Snoqualmie Pass did not disappoint with snow over the recent Christmas weekend.
This popular Washington State mountainous area was a treat to help make up for a very quiet and otherwise dulled outlook to this holiday season peak. A spontaneous adventure was due, traveling with an old friend who worked in the area. With no New Years plans, ruined by the rising Omicron, I needed this. I never been to the Snoqualmie Pass, therefore it interests me, especially with its famed winter snowfall.
Snoqualmie Pass is a mountain passage in the Cascade Range deep in the Snoqualmie Forest, west of the Snoqualmie Valley, with an elevation of 2,726 ft (831 m). The area is named after the local indigenous Native American tribe, part of the Coast Salish peoples of the Pacific Northwest. Snoqualmie Pass was well-known and utilized by indigenous natives long before U.S settlers set foot in the early 19th century. Over time, the area was planned for a large railroad line expansion, then eventually abandoned.
The Interstate 90 is now the main highway in and out of the area, and 54 miles east of Seattle. The famed Pacific Crest Trail also crosses through the area, a long hiking route that stresses far to the south through California, almost to the Mexico border. The Snoqualmie Pass remains small, but very significant in the Pacific Northwest with a very small population, 311 according to the 2010 U.S. census. The main draw for tourists is now the cluster of four ski areas with resorts stationed throughout: Alpental, Summit West, Summit Central, and Summit East.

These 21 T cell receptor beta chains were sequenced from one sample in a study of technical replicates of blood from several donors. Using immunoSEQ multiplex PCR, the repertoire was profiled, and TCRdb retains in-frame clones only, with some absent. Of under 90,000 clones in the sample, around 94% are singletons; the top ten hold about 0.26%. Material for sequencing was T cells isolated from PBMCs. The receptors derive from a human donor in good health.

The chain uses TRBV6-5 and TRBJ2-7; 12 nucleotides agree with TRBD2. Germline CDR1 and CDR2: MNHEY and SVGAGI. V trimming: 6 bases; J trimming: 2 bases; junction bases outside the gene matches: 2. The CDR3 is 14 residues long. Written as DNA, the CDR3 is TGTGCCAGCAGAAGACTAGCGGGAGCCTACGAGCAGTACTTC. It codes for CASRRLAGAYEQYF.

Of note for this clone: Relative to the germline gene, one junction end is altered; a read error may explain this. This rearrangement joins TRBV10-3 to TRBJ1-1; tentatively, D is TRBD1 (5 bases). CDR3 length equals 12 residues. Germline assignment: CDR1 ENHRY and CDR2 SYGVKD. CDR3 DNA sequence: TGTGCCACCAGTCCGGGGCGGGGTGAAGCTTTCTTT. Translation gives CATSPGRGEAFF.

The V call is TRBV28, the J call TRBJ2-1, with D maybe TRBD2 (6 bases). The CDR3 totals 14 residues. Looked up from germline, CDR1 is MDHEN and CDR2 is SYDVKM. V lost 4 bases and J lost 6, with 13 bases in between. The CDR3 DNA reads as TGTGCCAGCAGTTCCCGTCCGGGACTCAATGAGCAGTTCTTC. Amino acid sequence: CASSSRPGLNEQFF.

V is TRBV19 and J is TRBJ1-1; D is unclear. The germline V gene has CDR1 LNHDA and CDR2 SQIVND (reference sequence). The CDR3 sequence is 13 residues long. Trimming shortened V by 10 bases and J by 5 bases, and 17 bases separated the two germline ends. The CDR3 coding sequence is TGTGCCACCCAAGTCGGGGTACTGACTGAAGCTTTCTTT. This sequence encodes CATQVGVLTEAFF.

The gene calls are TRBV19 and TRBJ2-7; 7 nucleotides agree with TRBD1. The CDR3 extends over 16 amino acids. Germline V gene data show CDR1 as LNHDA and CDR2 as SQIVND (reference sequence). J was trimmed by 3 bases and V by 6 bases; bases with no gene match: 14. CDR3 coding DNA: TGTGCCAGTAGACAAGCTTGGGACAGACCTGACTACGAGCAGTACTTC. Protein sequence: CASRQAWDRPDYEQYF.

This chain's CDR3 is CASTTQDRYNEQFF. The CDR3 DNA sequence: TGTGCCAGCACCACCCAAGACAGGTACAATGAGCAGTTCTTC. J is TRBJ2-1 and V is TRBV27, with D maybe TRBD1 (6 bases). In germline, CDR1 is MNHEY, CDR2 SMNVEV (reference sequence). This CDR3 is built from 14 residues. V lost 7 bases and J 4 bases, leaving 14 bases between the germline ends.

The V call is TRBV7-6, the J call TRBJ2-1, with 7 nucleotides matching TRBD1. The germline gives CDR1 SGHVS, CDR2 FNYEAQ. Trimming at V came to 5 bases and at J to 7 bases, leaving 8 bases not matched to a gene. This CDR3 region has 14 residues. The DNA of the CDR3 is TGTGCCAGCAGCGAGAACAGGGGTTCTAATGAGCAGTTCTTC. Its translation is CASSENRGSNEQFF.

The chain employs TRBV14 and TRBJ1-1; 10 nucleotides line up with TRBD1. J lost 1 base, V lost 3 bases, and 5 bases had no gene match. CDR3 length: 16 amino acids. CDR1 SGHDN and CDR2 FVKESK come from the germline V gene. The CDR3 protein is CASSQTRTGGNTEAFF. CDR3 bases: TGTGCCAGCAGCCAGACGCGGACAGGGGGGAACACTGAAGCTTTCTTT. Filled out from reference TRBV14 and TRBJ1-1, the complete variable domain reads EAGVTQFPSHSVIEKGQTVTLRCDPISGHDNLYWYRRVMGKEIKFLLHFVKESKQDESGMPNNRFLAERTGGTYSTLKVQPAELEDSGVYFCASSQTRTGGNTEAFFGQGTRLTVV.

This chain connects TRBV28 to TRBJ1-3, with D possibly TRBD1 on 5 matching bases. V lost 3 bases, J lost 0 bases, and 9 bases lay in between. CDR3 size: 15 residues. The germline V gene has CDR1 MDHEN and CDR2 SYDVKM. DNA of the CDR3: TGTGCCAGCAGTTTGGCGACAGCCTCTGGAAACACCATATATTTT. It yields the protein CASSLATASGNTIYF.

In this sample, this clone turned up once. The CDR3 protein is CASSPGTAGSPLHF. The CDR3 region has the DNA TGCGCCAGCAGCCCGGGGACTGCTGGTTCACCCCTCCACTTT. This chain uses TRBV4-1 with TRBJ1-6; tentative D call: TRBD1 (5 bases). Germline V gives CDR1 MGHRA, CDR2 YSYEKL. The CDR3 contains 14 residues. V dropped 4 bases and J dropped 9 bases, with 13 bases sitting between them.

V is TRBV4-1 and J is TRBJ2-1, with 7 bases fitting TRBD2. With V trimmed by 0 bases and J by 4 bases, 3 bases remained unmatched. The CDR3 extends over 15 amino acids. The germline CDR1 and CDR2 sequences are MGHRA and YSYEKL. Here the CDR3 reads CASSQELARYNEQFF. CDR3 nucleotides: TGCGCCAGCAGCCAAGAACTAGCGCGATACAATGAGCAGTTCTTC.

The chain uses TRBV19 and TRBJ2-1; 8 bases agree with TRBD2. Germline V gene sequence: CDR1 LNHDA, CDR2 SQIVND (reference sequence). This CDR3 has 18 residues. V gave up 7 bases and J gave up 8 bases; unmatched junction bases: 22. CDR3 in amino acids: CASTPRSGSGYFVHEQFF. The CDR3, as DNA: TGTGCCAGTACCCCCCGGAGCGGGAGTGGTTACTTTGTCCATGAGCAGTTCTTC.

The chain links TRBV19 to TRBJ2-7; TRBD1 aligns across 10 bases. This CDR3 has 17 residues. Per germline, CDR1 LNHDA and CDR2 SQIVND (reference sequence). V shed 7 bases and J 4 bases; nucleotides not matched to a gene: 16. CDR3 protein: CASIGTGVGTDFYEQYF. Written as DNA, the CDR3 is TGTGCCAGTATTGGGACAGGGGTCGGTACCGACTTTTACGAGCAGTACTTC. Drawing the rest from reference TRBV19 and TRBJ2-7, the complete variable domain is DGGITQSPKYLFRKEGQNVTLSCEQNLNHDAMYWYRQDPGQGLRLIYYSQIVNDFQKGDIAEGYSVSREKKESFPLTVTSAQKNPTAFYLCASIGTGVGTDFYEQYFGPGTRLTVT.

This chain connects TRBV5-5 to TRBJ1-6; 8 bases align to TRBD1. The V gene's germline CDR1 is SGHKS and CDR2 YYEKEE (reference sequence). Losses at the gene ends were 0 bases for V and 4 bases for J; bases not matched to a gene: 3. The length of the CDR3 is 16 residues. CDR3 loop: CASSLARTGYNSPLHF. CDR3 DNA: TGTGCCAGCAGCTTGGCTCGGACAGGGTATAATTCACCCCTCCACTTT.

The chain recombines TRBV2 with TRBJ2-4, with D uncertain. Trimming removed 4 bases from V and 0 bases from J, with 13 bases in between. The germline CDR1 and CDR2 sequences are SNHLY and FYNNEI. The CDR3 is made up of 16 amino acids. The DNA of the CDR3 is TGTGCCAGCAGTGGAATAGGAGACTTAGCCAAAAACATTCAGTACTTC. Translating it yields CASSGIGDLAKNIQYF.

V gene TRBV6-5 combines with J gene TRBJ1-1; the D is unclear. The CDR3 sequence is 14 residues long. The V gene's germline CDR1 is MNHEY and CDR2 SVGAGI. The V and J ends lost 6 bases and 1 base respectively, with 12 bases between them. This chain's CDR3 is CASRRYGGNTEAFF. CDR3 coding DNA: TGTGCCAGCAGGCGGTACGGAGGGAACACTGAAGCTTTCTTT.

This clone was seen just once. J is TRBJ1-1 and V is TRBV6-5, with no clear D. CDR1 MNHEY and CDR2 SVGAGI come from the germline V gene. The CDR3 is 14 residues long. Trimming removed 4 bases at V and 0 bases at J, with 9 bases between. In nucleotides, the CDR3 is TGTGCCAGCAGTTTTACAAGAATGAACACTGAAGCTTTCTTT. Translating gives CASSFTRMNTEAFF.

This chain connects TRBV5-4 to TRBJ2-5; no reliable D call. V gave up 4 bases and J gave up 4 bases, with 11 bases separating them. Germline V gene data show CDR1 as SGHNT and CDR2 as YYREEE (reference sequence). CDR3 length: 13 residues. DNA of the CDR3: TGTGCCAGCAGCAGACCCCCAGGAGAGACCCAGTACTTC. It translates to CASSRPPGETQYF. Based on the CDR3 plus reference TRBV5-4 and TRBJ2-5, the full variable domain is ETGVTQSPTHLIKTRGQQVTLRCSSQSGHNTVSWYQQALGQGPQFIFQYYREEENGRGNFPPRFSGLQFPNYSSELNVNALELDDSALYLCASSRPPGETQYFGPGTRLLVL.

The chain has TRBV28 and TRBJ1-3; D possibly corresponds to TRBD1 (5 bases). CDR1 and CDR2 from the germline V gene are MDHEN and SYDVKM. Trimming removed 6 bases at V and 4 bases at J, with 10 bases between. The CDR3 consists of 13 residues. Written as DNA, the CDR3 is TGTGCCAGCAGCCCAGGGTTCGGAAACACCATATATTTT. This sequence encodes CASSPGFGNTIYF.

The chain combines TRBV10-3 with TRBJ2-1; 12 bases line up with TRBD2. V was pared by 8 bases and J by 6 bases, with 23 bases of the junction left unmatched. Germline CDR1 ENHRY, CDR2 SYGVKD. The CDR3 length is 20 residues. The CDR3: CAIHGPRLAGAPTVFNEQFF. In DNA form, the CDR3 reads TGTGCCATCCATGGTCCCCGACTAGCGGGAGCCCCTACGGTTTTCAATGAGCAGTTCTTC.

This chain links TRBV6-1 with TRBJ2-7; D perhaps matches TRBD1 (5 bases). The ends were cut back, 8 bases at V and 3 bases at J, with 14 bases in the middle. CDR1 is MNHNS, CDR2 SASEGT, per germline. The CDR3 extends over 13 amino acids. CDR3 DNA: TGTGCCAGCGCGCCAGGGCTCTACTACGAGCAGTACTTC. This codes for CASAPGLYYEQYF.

After a serene and slow morning drive (about an hour and a half from Seattle), I set foot on some deep and plentiful snow. There was little purpose after, other than to escape the stressful city and explore the snowy landscapes a little, work on a writing project while my driver friend does some skiing. I did some observations of skiing sport and local activity, thinking of future plans to return and gain more from the area. Someday, I would like to partake in the sport of skiing and also do some snowshoe hiking.
Here are some pics, with notes!
The lifts at the Summit at Snoqualmie, early in the morning during a light snowpour. Activity greatly rose around the noontime, for where I was inside sipping on local beer and working on a project.
Well, that’s all for now. But, I will definitely return to the Snoqualmie Pass, hopefully with ski gear!
– Orion T